Despite the fact that the President was a pretty big fan of Wikileaks once upon a time, the worm has apparently turned. In what’s probably one of the more surprising headlines of the week, CNN is reporting that the Justice Department will be seeking some mechanism by which they can place Julian Assange under arrest. It should go without saying that such a move comes with a few… challenges.

US authorities have prepared charges to seek the arrest of WikiLeaks founder Julian Assange, US officials familiar with the matter tell CNN.

The Justice Department investigation of Assange and WikiLeaks dates to at least 2010, when the site first gained wide attention for posting thousands of files stolen by the former US Army intelligence analyst now known as Chelsea Manning.

Prosecutors have struggled with whether the First Amendment precluded the prosecution of Assange, but now believe they have found a way to move forward.

The company line coming out of the DoJ is that the original calculations leading to no action against Assange were based on all of the Chelsea Manning material. That’s actually understandable because if you take down Wikileaks over that one you’re going to have start locking up reporters from the New York Times, the Washington Post and CNN (among others) as well. Everyone was dumping that material out for public examination. But this round of investigations is supposedly built around Assange assisting Snowden and his globe trotting laptop. Sounds like such a charge would have at least a somewhat better chance of holding up.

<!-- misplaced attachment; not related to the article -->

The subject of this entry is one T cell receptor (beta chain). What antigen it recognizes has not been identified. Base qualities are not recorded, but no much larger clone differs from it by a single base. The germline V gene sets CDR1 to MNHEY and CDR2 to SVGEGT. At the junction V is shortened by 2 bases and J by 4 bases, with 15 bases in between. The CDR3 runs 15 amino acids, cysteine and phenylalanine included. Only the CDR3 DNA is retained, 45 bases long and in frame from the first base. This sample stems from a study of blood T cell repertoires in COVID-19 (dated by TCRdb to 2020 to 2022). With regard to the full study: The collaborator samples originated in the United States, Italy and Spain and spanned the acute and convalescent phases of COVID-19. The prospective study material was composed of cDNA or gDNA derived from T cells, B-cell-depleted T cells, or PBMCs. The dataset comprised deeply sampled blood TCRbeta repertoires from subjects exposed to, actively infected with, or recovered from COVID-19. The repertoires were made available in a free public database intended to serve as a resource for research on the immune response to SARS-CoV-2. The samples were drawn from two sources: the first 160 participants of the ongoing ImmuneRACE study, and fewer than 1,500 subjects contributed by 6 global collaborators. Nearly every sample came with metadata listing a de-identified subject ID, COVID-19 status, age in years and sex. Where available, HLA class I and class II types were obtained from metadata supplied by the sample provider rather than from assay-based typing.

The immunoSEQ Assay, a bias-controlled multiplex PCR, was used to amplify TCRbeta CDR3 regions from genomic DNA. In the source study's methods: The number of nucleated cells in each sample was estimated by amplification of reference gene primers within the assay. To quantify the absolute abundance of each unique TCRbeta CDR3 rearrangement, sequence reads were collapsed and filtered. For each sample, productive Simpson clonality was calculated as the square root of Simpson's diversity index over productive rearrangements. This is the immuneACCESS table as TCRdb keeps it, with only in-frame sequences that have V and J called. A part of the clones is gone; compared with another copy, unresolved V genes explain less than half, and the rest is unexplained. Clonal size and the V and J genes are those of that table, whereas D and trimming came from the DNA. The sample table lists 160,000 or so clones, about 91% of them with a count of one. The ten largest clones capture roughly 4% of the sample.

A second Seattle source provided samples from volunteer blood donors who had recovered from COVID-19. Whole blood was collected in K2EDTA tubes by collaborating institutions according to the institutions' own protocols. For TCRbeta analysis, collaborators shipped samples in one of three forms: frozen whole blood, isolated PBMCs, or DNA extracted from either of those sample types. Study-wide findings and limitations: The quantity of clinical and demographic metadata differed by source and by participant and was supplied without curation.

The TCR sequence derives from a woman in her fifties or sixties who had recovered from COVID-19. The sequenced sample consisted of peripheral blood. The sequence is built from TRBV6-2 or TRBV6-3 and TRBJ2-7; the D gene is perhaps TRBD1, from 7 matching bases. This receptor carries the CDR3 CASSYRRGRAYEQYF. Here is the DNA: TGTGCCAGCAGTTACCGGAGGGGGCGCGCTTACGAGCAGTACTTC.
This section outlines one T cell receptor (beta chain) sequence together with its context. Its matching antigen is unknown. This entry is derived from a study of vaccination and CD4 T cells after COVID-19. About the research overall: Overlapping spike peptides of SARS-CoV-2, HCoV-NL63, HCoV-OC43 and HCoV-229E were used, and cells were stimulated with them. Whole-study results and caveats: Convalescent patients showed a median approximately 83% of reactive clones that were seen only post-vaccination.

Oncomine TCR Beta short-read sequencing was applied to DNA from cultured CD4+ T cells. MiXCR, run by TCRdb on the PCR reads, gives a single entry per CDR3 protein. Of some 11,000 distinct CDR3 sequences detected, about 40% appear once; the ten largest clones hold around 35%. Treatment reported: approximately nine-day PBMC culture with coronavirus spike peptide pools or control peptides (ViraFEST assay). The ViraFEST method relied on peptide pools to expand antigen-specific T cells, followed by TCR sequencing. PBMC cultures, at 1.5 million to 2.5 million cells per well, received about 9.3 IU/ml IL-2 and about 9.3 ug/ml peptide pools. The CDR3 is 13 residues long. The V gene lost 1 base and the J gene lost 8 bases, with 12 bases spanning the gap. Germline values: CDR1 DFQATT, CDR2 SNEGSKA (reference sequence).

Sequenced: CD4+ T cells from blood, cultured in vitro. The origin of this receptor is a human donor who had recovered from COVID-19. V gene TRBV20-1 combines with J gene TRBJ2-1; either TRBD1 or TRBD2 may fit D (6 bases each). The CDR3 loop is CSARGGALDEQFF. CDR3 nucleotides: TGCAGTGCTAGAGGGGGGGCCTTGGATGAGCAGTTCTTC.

But even if they have a rock solid case we’re still stuck with the same stalemate we’ve been in for half a decade. Assange remains in the Ecuadorean embassy in London and doesn’t show any signs that his resolve is weakening. There was a faint glimmer of hope in the run-up to Ecuador’s last round of elections because presidential hopeful Guillermo Lasso had indicated that he might evict Assange and get his country out of that mess. But Lasso lost, and Assange has actually been taunting him since then. (The Guardian)

Julian Assange is celebrating the results of Ecuador’s presidential runoff with a blast at the losing candidate, who had pledged to evict the WikiLeaks founder from the country’s embassy in London…

On his Twitter account shortly after the results became known, Assange took a jab at Lasso’s pledge.

“I cordially invite Lasso to leave Ecuador within 30 days (with or without his tax haven millions),” he wrote, alluding to allegations the banker had stashed money abroad.

So even if we have a warrant and are ready to bring charges, what’s changed between last winter and now? Ecuador still can’t be forced to give him the boot and even the Brits won’t cross that line and go into the embassy to drag him out. After years of continued complaints that they’d been running up bills in the tens of millions to keep watch over the embassy grounds, they finally pulled the cops off of that detail. Oh, they still claim they plan to arrest him if he comes out, but they’ve basically given up on watching him. So what options do we have left? This is either a pointless show of force to demonstrate that we’re being tough on Assange or something has changed. Has Trump been working on a deal with Ecuador behind the scenes and twisting some arms? If so, job well done. But if not, this is going to be a story worth a couple minutes of headlines and not much more.